GLBTQ* members and straight allies stand together in Rainbow Harmony Project
For the past couple of seasons, the Rainbow Harmony Project (RHP) choir has used “Stand Together” as their signature song at concerts. “Side by side we could be, growing hopes and dream. If we could stand together, we will sing forever of the dreams growing in our hearts,” and so the lyrics go. Those aren’t just cheap words for this inclusive choir; both straight and GLBTQ* members do indeed stand together, singing side by side at practices and concerts. And you can see their interaction for yourself at the upcoming RHP Spring Concert in May.
Lola Whonnock and Edward Cloud, one of two straight couples in the choir, have been part of the RHP for a year. They moved to Manitoba from B.C. and are working as substitute teachers in and around Winnipeg. As a teacher, Whonnock said she makes music a part of her classroom instruction. When moving here, she was looking into joining community bands and choirs when Cloud met RHP artistic director Johanna Hildebrand while on an apartment search. “Hildebrand was open and welcoming about including new members, regardless of background or orientation. It sounded friendly and fun so we went to check it out,” said Whonnock.
And check it out they did. “There was a real effort to take a new member of the choir under their wing and make sure that we were all feeling supported. That effort certainly made me feel welcome,” said Whonnock. “The choir feels like an intentional community. I think the members of Rainbow Harmony Project are great role models for LGBTQ youth and singers at large.”
Another straight couple, Kendra Gowler and Nicholas Burns, joined the choir five years ago after meeting RHP members in another choir. Burns, a freelance artist, grinned as Gowler recalled the time when her best girlfriend, Bev, and several of her friends who hadn’t yet met Burns attended an RHP concert. Bev asked her friends if they could pick out was the straight guy in the choir. After several unsuccessful guesses, Bev finally pointed out Burns to them. They replied, “Oh, not the one I would have picked.”
Burns and Gowler, a teacher who specializes in math, used superlatives to describe their experience with RHP. “Great, people, great fun! Awesome! Some of the most amazing experiences of our lives have been because of singing with RHP…all priceless!”
Lori McCarville, a business analyst for an IT consultant firm, plays many roles in the choir, including that of an alto leader. Her skills can be seen at the May 24 RHP Spring Concert, where she will accompany the choir during one song, along with Hildebrand on fiddle and Rob Lindey on piano. McCarville has been singing with the choir for 13 years—almost as long as the choir has been around—and on occasion will sing solo. “After about five or six years, I auditioned for a solo and started singing out a little bit,” she said. As a GLBTQ* member of the choir, McCarville believes the presence of straight members adds to the strength of the choir.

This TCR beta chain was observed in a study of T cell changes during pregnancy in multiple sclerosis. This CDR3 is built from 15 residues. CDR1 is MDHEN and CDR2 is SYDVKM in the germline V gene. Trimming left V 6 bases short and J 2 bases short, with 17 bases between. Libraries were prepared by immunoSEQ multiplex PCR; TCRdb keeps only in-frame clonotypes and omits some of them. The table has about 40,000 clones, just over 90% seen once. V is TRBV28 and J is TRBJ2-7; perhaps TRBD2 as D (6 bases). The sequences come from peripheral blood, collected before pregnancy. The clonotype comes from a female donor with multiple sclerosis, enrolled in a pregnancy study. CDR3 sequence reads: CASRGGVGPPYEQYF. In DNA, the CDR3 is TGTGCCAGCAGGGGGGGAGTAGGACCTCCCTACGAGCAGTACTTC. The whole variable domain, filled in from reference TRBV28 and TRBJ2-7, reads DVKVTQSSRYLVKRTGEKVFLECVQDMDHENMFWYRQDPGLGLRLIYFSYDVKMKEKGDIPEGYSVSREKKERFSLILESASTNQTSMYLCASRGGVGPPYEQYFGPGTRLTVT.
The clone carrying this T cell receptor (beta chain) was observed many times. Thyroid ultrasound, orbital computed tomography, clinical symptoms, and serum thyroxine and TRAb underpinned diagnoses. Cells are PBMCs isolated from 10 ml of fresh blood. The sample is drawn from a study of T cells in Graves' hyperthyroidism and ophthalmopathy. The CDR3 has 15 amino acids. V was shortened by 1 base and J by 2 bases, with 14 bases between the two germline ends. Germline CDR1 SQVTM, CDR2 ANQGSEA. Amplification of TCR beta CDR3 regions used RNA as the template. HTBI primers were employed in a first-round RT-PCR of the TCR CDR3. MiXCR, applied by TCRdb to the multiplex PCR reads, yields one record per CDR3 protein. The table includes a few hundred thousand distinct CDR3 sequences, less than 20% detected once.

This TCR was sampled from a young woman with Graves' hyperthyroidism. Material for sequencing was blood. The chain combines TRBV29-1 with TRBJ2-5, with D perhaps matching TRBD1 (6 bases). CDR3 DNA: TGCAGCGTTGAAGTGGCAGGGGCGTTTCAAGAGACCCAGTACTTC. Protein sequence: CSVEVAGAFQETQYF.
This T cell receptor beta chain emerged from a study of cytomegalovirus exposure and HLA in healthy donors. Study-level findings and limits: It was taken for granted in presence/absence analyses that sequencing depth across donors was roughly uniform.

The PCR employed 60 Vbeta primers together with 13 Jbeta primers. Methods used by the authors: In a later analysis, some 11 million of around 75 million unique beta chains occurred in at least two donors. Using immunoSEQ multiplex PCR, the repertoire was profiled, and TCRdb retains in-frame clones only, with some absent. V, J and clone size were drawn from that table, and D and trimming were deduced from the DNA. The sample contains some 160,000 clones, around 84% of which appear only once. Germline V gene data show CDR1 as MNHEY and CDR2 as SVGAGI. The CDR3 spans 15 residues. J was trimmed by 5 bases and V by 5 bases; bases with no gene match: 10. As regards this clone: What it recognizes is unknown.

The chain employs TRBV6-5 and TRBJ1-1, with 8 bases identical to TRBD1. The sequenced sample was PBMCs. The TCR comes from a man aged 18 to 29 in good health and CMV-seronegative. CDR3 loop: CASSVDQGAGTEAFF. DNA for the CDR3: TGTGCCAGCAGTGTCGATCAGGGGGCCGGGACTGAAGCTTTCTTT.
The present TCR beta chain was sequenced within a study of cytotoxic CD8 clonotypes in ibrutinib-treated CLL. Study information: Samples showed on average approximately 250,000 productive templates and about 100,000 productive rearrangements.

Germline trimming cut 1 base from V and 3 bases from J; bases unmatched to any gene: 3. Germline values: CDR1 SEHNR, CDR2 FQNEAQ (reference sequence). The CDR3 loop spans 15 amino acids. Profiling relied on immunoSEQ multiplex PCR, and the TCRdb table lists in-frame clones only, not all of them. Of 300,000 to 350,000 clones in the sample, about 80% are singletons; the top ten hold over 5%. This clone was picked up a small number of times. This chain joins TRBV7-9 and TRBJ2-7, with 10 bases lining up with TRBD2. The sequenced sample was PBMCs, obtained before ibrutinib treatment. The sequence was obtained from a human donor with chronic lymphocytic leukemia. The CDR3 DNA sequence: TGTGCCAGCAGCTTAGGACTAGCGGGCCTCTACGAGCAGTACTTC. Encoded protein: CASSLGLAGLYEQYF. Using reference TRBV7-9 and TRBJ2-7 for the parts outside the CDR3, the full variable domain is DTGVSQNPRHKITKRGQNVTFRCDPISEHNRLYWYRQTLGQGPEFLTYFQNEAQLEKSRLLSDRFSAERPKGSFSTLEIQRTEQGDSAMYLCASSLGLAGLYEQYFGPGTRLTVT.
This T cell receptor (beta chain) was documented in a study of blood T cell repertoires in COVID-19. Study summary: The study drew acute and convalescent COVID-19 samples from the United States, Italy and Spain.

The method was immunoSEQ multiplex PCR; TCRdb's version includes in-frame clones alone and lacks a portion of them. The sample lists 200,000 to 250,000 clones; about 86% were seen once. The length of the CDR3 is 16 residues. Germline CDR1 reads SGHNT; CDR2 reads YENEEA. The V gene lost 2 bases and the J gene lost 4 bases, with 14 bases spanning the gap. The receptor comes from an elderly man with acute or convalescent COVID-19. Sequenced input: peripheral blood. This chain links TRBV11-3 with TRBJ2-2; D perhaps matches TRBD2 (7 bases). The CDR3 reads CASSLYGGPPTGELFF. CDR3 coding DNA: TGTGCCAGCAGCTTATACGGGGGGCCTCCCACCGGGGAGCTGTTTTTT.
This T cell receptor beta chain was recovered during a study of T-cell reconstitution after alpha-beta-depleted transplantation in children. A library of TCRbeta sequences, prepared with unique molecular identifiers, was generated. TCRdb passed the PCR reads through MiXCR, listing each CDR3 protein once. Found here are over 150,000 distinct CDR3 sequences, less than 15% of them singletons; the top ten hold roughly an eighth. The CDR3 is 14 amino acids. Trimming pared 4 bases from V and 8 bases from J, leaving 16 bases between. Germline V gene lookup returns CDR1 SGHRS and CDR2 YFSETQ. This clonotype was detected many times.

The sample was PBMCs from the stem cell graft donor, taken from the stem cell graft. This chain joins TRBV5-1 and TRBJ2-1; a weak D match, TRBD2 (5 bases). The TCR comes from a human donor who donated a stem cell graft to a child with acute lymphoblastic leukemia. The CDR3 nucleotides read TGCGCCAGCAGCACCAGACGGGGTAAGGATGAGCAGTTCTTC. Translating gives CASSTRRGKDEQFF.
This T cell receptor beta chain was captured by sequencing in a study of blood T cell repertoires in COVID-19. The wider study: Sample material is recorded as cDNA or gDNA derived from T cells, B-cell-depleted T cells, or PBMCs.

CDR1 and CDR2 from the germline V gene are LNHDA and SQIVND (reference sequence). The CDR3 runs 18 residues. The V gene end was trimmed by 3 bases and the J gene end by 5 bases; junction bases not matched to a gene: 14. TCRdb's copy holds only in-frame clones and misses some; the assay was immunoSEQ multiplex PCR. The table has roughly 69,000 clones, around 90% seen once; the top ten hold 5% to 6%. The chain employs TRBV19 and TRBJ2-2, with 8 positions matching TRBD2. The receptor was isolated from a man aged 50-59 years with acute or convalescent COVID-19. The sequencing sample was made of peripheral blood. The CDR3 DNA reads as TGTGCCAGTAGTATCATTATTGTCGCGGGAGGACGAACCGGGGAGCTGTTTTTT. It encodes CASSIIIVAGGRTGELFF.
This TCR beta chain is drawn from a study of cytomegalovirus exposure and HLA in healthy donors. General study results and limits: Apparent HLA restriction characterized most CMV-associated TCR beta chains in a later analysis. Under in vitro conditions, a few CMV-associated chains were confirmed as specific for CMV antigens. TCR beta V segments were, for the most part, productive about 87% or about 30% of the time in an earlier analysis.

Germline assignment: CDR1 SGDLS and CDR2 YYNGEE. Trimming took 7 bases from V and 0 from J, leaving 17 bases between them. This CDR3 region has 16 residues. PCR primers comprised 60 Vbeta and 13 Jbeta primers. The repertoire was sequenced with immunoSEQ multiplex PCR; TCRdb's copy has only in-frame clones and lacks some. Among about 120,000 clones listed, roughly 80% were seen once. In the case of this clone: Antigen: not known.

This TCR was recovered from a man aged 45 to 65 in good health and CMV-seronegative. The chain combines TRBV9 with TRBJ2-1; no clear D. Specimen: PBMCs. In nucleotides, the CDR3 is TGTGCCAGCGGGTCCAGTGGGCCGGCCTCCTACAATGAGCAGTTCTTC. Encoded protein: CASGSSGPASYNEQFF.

Until two years ago, Laura Donatelli, another straight ally with the RHP, had not heard of the choir. She was inspired to join after hearing a straight friend rave about her experience and how much fun it was. Her tone became enthusiastic when asked about her own experience since joining. “I find this group an incredibly warm, welcoming community of friends. This has been a real joy… I just look forward so much to coming here and I leave feeling great, even if I’m having a really tough week,” she said.
Donatelli added that at first she wrestled a bit with the fact that she was a straight person joining a GLBTQ* choir and felt like she was “coming here under false colours.” She approached the previous artistic director with her concerns prior to joining, informing him that she was straight but had GLBTQ* family members. Even after being assured that she was welcome, she refrained at first from full participation by not auditioning for solos or volunteering for a position on the board.
Donatelli said she doesn’t feel that way anymore. “I just feel that this is a very accepting group of people, in all ways,” she stressed. “No one knows the journeys that the others take in this room and that’s just fine. I feel I’m just another person up there.”
Ben Forest, a GLBTQ* choir member, has been singing with RHP for 3 years. He was asked to be on the music team after his first year. “They wanted a perspective from a younger member, someone who could bring some more ideas to the table,” said the 28-year-old. This being his first choir, he said he didn’t feel comfortable with it at first. By the end of the second year, Forest continued. “I was happy to do it. I had gotten to know some of the members by then.”
In regards to including straight members in the choir, Forest said, “I think it’s a great opportunity for everyone to mingle. Honestly, I don’t even know who belongs in which category,” he chuckled. “Sometimes it makes for funny bouts of conversation because I’ll assume that someone has a partner of a certain gender and it turns out to be the opposite,” said Forest. “Everyone’s happy so it’s all positive.”
As the conclusion to the “Stand Together” signature song suggests, “Hope will find a way…”
Come and check out for yourself how well the group works together. The RHP Spring Concert will take place at 8 p.m. on May 24, at Crescent Fort Rouge United Church. Tickets are around $15 and can be purchased from RHP members or by emailing firstname.lastname@example.org.
– Armande Martine is a provincial civil servant and an enthusiastic GLBTQ* RHP member.
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